Susan actually wanted to go to the hospital for an examination, but she was told she was already dead on site. Now she wants answers.

Susan Johnson actually only wanted to go to the hospital for examinations, but she was informed on site that, according to official documents, she had been dead for four months. The 62-year-old pensioner, who looks after her disabled husband Bob, even had to forego her treatment. This is reported by the BBC.

Hospital staff told Johnson that she had died some time ago, according to the documents. “I gave them my letter and their first words were: ‘Oh, you’re dead,'” said the pensioner. Her initial confusion quickly turned into shock, which left her “shaking like a leaf.”

Her husband Bob was “furious” about the news, according to the BBC, and tried to calm his wife down with a coffee. Johnson then contacted her primary care doctor to clarify the incident and learned that the error had already been corrected.

However, when she contacted the Department for Work and Pensions, a staff member told her that according to their computer she was still dead. “I completely shut down. I didn’t talk or anything, I was in my own little bubble,” Ms Johnson said, according to the BBC.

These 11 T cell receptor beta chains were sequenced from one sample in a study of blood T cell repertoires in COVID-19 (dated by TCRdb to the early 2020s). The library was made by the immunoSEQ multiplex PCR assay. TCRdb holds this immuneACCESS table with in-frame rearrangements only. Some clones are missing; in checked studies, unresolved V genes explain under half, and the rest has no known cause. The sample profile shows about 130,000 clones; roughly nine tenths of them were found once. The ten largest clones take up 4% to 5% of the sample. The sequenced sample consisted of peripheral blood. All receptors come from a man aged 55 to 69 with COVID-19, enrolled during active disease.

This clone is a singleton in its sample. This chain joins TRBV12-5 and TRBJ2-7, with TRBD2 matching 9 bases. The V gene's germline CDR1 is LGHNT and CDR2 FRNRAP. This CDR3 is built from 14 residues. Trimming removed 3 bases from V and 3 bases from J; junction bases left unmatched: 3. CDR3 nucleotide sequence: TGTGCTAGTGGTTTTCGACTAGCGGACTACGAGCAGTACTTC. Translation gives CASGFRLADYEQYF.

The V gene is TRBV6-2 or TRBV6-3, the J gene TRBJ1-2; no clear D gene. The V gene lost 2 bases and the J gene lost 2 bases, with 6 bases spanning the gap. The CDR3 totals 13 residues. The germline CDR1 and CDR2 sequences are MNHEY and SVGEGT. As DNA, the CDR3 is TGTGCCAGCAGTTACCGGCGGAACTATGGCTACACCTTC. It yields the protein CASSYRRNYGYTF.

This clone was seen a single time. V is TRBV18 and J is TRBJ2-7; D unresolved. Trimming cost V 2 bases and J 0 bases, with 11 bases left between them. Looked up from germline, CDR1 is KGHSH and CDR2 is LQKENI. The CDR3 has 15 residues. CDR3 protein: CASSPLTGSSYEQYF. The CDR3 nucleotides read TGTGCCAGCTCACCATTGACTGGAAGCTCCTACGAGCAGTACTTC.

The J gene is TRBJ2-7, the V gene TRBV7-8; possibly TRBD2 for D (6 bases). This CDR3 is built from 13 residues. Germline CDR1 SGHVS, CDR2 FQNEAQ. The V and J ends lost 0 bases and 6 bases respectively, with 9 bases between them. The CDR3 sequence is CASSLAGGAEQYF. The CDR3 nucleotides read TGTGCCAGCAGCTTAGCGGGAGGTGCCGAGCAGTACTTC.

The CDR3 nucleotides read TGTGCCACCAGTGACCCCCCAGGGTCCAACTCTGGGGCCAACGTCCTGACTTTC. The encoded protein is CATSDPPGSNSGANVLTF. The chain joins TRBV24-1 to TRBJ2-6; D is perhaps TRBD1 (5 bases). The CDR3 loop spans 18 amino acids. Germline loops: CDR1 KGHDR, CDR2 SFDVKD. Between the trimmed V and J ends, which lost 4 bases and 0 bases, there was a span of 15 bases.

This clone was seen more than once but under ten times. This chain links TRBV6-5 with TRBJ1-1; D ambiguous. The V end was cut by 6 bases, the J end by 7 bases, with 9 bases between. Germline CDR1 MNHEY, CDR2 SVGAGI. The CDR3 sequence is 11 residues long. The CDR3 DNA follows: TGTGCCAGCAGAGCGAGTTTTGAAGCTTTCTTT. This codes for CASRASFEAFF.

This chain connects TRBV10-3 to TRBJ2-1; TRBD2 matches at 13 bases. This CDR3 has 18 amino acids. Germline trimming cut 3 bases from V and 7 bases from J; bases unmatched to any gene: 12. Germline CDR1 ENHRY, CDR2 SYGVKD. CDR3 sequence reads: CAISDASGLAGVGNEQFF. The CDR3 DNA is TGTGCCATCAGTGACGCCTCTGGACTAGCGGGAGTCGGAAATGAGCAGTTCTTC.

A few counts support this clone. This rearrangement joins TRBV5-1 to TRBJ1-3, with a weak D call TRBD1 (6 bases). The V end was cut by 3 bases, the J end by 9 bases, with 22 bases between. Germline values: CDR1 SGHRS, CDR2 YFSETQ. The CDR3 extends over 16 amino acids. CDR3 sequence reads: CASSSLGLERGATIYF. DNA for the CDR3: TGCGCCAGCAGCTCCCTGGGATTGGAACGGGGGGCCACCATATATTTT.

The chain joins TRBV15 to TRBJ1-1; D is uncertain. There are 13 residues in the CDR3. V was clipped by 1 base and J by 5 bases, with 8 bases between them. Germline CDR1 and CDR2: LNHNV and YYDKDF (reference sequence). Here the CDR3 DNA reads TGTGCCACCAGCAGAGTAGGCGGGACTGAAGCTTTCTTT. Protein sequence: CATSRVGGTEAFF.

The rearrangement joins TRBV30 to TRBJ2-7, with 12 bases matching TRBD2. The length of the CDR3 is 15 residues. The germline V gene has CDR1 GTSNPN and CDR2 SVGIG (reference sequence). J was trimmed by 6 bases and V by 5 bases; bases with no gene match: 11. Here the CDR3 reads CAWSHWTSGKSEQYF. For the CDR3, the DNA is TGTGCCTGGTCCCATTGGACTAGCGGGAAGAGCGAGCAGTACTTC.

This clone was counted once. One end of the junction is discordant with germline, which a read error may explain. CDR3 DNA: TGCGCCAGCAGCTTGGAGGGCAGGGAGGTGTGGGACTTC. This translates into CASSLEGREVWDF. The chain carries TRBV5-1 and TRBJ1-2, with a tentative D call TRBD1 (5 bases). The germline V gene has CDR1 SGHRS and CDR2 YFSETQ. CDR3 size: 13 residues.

The BBC reports that Johnson’s GP received an electronic instruction from Primary Care Support England (PCSE) saying the pensioner should be removed from their records. The practice would have taken immediate action to resolve the issue.

The Pensions Office confirmed to the BBC that pension benefits had been briefly suspended following the incorrect reporting, but were quickly reinstated. It remains unclear who was responsible for the mishap. Johnson is now moving on with her life, but she still demands answers. “I have to find out why it happened,” the BBC quoted her as saying.

The case is reminiscent of another story of an 85-year-old pensioner. She regularly has to prove to the government that she is still alive. She has been mistakenly declared dead four times, meaning her pension benefits are no longer available.

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